If you haven’t read my previous post in this series it is here.

SV(Swami Vivekananda) says,

We may study books all our lives, we may become very intellectual, but in the end we find that we have not developed at all spiritually.

…This inadequacy of books to quicken spiritual growth is the reason why, although almost every one of us can speak most wonderfully on spiritual matters, when it comes to action and the living of a  truly spiritual life, we find ourselves so awfully deficient.

Further in the book, he gives a wonderful insight on being a Bhakta:

If you want to be a Bhakta, it is not at all necessary for you to know whether Krishna was born in Mathura or in Vraja, what he was doing, or just the exact date on which he pronounced the teachings of the Gita. You only require to feel the craving for the beautiful lessons of duty and love in the Gita. All the other particulars about it and its author are for the enjoyment of the learned. Let them have what they desire. Say “Shantih, Shantih” to their learned controversies….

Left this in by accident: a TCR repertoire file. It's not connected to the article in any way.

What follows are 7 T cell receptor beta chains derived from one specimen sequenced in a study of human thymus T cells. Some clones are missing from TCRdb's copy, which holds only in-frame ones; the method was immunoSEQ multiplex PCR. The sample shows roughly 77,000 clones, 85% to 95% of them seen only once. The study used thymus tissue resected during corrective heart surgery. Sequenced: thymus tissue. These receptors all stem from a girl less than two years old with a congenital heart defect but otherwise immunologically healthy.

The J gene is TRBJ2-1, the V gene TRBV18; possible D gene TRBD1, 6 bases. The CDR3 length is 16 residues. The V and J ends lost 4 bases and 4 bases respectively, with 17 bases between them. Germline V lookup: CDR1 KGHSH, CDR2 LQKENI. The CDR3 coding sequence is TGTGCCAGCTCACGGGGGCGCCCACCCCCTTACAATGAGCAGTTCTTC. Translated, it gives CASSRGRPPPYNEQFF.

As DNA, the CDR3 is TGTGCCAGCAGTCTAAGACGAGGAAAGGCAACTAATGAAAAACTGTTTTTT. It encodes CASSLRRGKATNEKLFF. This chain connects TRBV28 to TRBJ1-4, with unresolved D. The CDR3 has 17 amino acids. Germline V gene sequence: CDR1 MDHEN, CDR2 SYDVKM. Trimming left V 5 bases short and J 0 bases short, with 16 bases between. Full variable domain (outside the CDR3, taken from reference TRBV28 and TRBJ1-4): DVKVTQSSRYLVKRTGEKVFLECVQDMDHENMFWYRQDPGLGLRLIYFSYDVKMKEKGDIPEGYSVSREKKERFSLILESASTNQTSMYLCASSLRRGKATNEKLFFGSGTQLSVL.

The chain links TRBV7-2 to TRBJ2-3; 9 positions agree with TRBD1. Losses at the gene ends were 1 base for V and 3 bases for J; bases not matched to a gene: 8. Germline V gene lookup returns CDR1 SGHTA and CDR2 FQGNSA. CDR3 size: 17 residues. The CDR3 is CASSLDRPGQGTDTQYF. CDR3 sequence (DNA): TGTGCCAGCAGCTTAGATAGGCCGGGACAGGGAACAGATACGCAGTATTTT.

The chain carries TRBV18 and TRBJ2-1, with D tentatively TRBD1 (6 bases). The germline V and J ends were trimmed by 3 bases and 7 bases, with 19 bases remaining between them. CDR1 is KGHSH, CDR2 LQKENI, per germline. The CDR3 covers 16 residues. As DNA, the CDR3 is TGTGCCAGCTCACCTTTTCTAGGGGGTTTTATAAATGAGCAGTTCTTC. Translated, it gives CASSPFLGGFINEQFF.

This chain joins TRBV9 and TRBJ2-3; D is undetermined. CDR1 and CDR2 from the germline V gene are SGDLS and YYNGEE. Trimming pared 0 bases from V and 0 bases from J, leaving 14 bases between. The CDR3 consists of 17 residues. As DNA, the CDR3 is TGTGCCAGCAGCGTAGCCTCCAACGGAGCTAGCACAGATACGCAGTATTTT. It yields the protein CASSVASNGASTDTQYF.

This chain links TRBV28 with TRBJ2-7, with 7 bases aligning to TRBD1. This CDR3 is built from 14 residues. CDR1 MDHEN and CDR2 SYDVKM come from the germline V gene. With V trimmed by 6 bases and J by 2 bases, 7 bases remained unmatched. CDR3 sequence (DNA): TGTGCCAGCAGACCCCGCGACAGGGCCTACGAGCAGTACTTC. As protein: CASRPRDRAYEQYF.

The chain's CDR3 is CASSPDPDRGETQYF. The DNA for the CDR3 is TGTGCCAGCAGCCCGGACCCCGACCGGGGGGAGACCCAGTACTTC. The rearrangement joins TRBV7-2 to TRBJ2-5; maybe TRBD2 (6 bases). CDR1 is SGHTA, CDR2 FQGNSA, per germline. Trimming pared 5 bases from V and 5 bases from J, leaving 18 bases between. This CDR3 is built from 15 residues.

He says, “God is love, and only he who has known God as love, can be a teacher of godliness and God to man.” This rings with me and I can just think of our Swamiji when I read this line for Swamiji has known God as love. Further he talks more about who can be a spiritual master and says,” He who is learned in the scriptures, sinless, unpolluted by lust, and is the greatest knower of the Brahman is the real teacher.”

It is important to have a good idea of what God really means and is. And Swamiji, in his discourses have explained it beautifully. SV says,

When next you hear a man delivering a great intellectual lecture against this worship of the Avatars of God, get hold of him, and ask him what his idea of God is, what he understands by “omnipotence”, “omnipresence”. and all similar terms, beyond the spelling of the words.

In the path of Bhakti we may face opposition by people around us. They may not understand us. They may have their opinions about us but during such times a quote of saint Tulsidas, which SV also quoted in this book, will come useful to a Bhakta:

Take the sweetness of all, sit with all, take the name of all, say yea, yea, but keep your seat firm.